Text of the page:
By April 1944, Durangoans could relax a little about the war’s outcome. News, censured as it was, definitely had taken a positive turn on all fronts. Republicans thought so also, as their hopes rose for the upcoming presidential election. Allied forces were on the march on all fronts.
President Franklin Roosevelt, meanwhile, would take the unprecedented step of running for a fourth term. The last time a Republican presidential candidate had won was back in 1928, which seemed a long time ago to many Americans who had gone through the Depression and three years of war.
Durango Herald-Democrat, April 20, 1944The Republican Party will win a sweeping victory in the 1944 presidential election said the Republican National representative from Colorado.
HHHSafeway advertisementOranges 5 pounds 51 cents fresh peas pound 18 cents sliced bacon 40 cents pound coffee 15 to 20 cents pound pork roasts 31 cents pound
HHHTwo local young women have joined the United States Naval Reserve
HHHA list of the local boys who finished boot training [included in the same article]
HHHIt really wouldn’t be appropriate to ignore the weather much longer. Besides that system has been tried and proved ineffectual. Durango with other parts of the Rocky Mountain states is in the throes of a late winter, or early spring snowstorm. It isn’t very cold but plenty wet.
HHHSan Francisco90 Australian War Brides arrive
See no probable ban on pleasure driving this year
HHHApril 21, 1944The wind leveled three buildings in Bayfield.
HHHDurango avowedly one of the best places in the United State to live (weatherman please note) has also been officially acclaimed as one of the safest.
HHHThe chief of police has received a plaque from the National Safety Council announcing Durango’s place in the nation’s safety honor roll for its record of no traffic fatalities during the past year.
HHHWar Bond drives, scrap drives and victory gardens continue to be regular features in Durangoans’ lives by the end of summer 1944. The people had become somewhat adjusted to permanent daylight-saving time and the Herald Democrat being full of war news, with local news and events taking second place,except for items about men and women in the service. It was still a mystery as to what was taking place across the river at the smelter, but rumors were swirling around town. On the war front, events continued to take favorable turns on both the European and Pacific fronts, while politics went on as usual, this being a presidential election year.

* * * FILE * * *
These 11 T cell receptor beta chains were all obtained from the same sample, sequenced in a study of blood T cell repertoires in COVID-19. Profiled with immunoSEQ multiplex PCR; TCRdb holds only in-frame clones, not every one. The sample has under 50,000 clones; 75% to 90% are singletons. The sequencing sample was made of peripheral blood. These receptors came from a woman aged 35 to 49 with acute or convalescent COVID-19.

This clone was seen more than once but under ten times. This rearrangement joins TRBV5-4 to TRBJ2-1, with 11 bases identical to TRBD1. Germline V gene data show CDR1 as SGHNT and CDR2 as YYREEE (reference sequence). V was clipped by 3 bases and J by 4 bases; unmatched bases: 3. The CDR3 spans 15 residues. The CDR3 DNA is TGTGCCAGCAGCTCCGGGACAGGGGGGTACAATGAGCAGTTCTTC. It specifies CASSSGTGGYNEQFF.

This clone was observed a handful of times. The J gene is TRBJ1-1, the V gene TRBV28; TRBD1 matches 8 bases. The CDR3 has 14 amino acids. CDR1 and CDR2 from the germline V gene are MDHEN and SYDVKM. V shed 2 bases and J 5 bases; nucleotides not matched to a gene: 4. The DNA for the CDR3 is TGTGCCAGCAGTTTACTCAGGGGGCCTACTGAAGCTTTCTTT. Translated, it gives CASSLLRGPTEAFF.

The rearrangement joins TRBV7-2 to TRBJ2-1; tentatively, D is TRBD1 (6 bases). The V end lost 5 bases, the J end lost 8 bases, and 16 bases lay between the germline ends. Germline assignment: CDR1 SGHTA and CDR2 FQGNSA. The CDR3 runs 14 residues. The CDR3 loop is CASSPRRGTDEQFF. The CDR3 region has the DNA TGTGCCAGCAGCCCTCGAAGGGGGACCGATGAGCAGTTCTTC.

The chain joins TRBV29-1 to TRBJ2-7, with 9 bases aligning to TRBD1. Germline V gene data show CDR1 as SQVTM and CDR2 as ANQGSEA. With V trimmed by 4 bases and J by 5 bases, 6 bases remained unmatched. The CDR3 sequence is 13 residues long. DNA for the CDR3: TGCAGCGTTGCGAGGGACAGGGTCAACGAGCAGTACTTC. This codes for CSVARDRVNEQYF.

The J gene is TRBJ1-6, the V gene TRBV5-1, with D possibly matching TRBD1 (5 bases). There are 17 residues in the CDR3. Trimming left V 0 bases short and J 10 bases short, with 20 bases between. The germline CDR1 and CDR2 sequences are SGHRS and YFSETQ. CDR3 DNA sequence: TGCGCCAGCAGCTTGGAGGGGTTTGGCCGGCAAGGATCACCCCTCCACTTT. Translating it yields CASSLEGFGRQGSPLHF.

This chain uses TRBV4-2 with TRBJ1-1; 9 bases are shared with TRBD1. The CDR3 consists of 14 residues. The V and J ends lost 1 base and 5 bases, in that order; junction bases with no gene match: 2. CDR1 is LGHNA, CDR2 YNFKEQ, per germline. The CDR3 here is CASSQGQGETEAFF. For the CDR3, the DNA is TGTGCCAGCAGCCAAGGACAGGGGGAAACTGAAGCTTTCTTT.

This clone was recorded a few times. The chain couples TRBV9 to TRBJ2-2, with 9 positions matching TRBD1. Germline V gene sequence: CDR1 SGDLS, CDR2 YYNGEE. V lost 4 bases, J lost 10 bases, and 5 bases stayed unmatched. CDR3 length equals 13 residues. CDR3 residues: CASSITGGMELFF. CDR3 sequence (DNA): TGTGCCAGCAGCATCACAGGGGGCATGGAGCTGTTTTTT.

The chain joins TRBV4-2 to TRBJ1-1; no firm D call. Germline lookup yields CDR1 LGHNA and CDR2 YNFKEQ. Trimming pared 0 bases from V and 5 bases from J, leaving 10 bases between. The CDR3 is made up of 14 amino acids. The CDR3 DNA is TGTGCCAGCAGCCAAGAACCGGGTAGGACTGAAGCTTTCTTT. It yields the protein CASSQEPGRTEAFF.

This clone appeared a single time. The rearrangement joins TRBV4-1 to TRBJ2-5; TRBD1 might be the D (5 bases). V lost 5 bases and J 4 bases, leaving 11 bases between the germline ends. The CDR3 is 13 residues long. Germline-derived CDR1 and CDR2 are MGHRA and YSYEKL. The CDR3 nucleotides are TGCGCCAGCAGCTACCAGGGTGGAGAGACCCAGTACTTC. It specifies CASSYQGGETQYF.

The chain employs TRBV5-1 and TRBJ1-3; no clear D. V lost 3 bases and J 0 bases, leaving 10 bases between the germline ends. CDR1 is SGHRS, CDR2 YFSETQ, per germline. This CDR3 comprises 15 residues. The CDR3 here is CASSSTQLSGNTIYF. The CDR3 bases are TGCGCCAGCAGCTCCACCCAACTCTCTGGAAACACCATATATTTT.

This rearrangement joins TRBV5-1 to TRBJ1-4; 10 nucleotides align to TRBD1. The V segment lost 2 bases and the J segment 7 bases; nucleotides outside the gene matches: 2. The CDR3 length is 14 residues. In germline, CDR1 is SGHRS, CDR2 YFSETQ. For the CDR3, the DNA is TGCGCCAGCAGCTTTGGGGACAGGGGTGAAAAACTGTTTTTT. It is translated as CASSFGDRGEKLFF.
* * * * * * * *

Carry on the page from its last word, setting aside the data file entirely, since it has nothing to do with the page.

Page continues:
Herald Democrat, September 22, 1944U.S. Vanadium to reopen the work of putting the plant into shape to resume operation by October 1 has already begun plant at Durango Smelter. This is good news for Durango.
HHHCongressmen have adjourned to repair political fences.
HHH[Ad] Durango Natural Gas in the house that gas run precision cooking and refrigeration are easier. New gas refrigeration will keep more foods fresher longer. Remember the soldiers at Christmas and send greetings and a small gift.
HHHDemons Trounce Tigers [Aztec] in Season’s Opener
Amid the swirling dust of Memorial Field the Durango Demons emerged victorious. Bikes off ration list says OPA [Office of Price Administration]
HHHWhat about Christmas Cards? Have you ordered yours for those boys and girls in service? Their Christmas cards must be sent soon.
HHHRepublican presidential candidate New York governor Thomas Dewey welcomes the chance to answer President Roosevelt tonight.
HHHThe War Production Board allows synthetic rubber to be used to make golf balls.
HHHTwo Nazi prisoners of war were caught in Arizona. They made a bid for freedom by jumping from a moving train but are now back in custody.
HHHNew York Bakery Now is the time to mail overseas. A delicious Dutch fruit cake can be mailed anywhere and it will retain its goodness.
Japs report new air raid on Iwo Jima
American Third Army wins strategic high ground five miles from Metz [France] American tanks break thru Siegfried line and begin drive toward Cologne
Allied sea and air invasion of Greece virtually unopposed
Duane Smith is a retired Fort Lewis College history professor. Reach him at 247-2589.